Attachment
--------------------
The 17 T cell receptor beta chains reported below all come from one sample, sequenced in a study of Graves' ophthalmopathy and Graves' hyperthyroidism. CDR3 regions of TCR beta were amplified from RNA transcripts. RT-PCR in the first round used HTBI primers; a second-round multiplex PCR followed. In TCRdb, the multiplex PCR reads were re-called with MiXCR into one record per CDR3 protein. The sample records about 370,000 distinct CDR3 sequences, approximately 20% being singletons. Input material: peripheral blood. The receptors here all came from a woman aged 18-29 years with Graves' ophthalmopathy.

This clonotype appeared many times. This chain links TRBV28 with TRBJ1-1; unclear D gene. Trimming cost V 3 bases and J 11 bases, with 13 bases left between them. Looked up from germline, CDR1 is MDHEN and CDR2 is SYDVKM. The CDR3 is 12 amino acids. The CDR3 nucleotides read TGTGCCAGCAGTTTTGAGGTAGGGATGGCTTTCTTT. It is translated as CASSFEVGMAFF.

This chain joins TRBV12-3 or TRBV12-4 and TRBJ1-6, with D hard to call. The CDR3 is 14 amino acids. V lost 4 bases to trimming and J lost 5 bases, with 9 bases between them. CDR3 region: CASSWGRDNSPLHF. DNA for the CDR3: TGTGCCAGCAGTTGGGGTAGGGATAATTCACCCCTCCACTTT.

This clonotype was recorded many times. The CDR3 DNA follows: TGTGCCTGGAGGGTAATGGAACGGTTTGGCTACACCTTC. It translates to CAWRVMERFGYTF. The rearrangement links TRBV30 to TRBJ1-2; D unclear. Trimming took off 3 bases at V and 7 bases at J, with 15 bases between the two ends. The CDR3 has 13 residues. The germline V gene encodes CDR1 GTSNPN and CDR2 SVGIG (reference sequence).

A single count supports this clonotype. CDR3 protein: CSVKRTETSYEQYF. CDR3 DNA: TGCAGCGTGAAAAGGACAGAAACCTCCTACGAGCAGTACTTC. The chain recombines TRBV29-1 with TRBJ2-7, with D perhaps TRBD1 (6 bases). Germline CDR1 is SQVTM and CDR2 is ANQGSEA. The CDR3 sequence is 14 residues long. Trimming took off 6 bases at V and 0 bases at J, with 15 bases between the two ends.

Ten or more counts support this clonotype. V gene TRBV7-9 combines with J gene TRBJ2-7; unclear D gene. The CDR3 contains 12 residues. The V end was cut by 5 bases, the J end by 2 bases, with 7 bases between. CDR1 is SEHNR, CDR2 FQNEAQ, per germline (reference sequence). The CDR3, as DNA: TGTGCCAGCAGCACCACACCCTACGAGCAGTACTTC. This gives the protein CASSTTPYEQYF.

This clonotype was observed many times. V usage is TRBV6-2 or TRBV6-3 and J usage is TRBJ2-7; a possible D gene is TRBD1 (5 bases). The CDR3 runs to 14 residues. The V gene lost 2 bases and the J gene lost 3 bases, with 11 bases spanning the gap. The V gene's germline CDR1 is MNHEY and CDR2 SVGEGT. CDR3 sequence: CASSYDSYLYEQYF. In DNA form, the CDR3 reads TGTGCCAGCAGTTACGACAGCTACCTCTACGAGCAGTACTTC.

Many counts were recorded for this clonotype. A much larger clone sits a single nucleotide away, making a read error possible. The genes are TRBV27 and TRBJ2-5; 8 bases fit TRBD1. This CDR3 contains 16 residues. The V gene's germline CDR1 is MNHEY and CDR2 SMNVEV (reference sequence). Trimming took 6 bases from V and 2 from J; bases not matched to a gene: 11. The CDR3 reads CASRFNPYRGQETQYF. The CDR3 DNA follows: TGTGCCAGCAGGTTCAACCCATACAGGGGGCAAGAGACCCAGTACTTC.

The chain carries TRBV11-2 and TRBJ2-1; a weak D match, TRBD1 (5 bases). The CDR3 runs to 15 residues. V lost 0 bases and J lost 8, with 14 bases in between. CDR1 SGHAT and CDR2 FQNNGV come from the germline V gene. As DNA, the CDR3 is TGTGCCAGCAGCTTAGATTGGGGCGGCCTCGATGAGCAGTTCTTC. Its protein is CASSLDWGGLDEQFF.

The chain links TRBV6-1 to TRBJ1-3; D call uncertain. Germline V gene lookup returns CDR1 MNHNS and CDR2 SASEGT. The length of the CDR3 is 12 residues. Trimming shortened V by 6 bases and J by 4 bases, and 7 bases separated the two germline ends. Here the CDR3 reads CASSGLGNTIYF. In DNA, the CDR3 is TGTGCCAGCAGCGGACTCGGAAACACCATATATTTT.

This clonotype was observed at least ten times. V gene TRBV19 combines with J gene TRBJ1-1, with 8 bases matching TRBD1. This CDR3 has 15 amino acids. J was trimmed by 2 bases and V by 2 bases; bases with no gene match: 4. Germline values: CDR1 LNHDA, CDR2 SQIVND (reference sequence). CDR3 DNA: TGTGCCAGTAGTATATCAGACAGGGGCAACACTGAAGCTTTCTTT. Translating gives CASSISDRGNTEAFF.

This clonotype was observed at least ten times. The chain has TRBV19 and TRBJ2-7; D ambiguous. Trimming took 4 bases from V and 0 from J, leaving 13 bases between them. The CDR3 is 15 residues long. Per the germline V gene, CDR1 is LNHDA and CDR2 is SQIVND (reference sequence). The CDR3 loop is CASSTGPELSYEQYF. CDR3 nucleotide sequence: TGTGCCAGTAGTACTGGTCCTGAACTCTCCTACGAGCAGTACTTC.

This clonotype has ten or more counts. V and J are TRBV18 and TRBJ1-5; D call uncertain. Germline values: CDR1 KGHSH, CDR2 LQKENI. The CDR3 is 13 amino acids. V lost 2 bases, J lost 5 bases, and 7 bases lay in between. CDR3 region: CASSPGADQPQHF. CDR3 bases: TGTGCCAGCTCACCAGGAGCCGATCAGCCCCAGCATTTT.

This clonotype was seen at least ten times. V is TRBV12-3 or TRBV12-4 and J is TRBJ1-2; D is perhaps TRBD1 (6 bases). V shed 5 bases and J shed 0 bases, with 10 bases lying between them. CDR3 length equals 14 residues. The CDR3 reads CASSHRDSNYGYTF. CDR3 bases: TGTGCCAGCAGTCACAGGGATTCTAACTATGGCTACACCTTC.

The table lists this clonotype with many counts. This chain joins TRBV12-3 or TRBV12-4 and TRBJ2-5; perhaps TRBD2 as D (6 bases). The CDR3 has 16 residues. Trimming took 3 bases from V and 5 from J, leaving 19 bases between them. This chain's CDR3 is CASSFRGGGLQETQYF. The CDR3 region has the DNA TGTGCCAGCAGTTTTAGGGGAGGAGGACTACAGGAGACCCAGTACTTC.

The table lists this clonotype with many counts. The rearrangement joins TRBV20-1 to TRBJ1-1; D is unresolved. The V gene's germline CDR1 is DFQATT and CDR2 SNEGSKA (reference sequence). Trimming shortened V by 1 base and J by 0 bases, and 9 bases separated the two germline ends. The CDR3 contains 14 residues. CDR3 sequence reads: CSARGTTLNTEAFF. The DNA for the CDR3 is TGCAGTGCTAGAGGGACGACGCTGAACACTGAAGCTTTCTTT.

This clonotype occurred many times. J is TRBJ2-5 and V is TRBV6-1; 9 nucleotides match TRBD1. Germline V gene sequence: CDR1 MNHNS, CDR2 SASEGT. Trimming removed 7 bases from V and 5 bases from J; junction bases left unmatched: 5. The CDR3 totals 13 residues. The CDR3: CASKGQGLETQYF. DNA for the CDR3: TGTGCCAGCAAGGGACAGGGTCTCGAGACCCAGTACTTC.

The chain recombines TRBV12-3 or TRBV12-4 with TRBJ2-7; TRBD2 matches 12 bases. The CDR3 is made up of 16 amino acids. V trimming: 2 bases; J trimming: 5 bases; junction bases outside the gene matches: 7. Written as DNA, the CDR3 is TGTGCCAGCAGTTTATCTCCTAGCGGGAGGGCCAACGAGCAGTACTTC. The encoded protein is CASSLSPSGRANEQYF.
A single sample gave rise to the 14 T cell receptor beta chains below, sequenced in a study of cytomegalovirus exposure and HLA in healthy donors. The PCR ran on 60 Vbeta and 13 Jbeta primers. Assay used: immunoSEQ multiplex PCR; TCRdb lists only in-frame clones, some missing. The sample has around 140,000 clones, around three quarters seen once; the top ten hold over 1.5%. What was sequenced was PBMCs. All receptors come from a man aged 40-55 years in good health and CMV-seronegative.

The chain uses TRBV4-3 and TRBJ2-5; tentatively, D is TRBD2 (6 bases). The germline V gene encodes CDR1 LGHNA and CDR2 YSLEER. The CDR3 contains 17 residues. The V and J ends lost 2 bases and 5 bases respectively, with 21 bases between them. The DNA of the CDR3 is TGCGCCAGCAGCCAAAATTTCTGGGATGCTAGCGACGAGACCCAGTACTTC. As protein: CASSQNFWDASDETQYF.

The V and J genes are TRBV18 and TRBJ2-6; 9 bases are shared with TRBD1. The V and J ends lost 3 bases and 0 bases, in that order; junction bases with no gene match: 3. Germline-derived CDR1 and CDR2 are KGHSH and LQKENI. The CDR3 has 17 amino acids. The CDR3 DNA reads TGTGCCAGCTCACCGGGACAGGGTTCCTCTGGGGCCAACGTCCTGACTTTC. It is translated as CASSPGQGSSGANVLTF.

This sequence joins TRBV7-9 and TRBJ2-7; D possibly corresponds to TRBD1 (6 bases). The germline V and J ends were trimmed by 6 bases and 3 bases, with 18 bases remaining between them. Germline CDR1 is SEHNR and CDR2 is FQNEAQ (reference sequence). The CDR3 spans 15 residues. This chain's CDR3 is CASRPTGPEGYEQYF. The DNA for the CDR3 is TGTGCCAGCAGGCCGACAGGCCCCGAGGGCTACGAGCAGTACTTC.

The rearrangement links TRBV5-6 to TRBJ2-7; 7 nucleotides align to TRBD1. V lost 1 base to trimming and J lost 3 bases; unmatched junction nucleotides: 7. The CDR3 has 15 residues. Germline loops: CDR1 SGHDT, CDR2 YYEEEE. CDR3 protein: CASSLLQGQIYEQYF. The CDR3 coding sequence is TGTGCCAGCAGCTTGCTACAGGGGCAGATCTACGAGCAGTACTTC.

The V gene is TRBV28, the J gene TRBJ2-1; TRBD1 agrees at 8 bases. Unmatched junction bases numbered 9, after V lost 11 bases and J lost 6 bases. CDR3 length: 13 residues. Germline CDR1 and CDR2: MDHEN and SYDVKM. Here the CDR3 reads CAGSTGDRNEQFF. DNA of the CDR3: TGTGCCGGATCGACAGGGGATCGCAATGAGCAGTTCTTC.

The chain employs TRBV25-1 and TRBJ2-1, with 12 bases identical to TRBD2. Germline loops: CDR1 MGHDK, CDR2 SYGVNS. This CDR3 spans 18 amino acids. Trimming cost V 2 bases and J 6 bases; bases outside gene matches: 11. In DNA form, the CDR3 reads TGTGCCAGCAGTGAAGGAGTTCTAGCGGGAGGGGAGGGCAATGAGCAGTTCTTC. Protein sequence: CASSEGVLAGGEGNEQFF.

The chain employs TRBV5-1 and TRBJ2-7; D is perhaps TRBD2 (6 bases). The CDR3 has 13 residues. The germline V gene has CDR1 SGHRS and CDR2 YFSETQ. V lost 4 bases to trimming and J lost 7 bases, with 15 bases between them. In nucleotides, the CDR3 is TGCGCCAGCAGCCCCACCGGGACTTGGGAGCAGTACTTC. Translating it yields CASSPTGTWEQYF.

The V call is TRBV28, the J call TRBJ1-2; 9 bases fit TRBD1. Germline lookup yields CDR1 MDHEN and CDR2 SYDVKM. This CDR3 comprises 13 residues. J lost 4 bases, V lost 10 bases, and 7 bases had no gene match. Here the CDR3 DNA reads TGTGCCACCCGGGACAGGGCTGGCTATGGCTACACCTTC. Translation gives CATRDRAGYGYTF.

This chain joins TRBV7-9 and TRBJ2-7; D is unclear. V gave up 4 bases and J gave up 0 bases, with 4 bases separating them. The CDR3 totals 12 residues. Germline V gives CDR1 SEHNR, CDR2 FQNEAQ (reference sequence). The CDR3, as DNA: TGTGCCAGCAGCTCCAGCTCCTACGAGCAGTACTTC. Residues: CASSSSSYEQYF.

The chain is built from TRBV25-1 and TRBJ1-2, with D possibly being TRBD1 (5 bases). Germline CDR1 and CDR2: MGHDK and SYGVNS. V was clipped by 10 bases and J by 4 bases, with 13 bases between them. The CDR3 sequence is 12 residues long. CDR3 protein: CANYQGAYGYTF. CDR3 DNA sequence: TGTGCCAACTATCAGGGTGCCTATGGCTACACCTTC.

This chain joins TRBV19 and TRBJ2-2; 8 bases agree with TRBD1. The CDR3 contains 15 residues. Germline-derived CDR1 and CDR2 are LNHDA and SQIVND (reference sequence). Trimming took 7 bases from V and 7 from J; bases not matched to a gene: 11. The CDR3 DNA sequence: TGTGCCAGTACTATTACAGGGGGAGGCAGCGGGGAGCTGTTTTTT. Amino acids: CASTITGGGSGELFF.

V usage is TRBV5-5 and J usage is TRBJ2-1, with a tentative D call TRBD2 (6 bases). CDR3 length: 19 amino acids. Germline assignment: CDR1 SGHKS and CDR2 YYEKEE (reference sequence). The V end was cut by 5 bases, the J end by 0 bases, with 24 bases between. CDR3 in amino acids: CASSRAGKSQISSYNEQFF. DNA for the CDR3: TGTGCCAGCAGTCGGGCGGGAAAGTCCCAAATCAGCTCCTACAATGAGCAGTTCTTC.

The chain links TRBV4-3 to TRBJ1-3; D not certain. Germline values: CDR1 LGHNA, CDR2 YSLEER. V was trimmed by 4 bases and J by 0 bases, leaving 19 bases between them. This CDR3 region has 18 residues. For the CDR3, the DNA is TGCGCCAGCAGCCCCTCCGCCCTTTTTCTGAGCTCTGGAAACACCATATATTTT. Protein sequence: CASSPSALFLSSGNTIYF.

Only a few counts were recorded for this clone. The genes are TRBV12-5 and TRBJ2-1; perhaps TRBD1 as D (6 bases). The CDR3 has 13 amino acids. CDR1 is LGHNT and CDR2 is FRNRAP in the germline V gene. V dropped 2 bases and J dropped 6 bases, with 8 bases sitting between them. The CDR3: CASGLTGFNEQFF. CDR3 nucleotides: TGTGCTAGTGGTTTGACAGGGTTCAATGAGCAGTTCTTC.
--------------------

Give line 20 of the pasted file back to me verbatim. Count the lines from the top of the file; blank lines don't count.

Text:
The chain uses TRBV4-3 and TRBJ2-5; tentatively, D is TRBD2 (6 bases). The germline V gene encodes CDR1 LGHNA and CDR2 YSLEER. The CDR3 contains 17 residues. The V and J ends lost 2 bases and 5 bases respectively, with 21 bases between them. The DNA of the CDR3 is TGCGCCAGCAGCCAAAATTTCTGGGATGCTAGCGACGAGACCCAGTACTTC. As protein: CASSQNFWDASDETQYF.